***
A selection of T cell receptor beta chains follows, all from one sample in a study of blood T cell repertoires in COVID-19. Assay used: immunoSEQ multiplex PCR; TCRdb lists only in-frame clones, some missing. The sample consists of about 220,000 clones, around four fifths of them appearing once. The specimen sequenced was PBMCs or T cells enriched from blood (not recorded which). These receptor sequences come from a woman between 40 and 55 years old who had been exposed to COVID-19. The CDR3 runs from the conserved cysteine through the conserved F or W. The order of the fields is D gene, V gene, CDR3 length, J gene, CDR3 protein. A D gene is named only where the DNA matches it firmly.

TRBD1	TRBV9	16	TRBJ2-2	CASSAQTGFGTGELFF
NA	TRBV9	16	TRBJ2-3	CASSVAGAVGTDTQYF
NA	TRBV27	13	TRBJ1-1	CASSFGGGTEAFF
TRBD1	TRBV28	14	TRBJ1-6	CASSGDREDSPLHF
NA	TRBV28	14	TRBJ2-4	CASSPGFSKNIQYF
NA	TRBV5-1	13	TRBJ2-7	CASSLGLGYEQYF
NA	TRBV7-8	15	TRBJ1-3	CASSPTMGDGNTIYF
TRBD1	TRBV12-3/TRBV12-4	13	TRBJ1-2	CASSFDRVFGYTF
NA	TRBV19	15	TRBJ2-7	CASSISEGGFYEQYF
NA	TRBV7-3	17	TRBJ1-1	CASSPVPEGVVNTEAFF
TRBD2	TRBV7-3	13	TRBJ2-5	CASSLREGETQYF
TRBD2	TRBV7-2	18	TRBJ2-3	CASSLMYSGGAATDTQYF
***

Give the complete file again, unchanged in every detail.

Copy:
A selection of T cell receptor beta chains follows, all from one sample in a study of blood T cell repertoires in COVID-19. Assay used: immunoSEQ multiplex PCR; TCRdb lists only in-frame clones, some missing. The sample consists of about 220,000 clones, around four fifths of them appearing once. The specimen sequenced was PBMCs or T cells enriched from blood (not recorded which). These receptor sequences come from a woman between 40 and 55 years old who had been exposed to COVID-19. The CDR3 runs from the conserved cysteine through the conserved F or W. The order of the fields is D gene, V gene, CDR3 length, J gene, CDR3 protein. A D gene is named only where the DNA matches it firmly.

TRBD1	TRBV9	16	TRBJ2-2	CASSAQTGFGTGELFF
NA	TRBV9	16	TRBJ2-3	CASSVAGAVGTDTQYF
NA	TRBV27	13	TRBJ1-1	CASSFGGGTEAFF
TRBD1	TRBV28	14	TRBJ1-6	CASSGDREDSPLHF
NA	TRBV28	14	TRBJ2-4	CASSPGFSKNIQYF
NA	TRBV5-1	13	TRBJ2-7	CASSLGLGYEQYF
NA	TRBV7-8	15	TRBJ1-3	CASSPTMGDGNTIYF
TRBD1	TRBV12-3/TRBV12-4	13	TRBJ1-2	CASSFDRVFGYTF
NA	TRBV19	15	TRBJ2-7	CASSISEGGFYEQYF
NA	TRBV7-3	17	TRBJ1-1	CASSPVPEGVVNTEAFF
TRBD2	TRBV7-3	13	TRBJ2-5	CASSLREGETQYF
TRBD2	TRBV7-2	18	TRBJ2-3	CASSLMYSGGAATDTQYF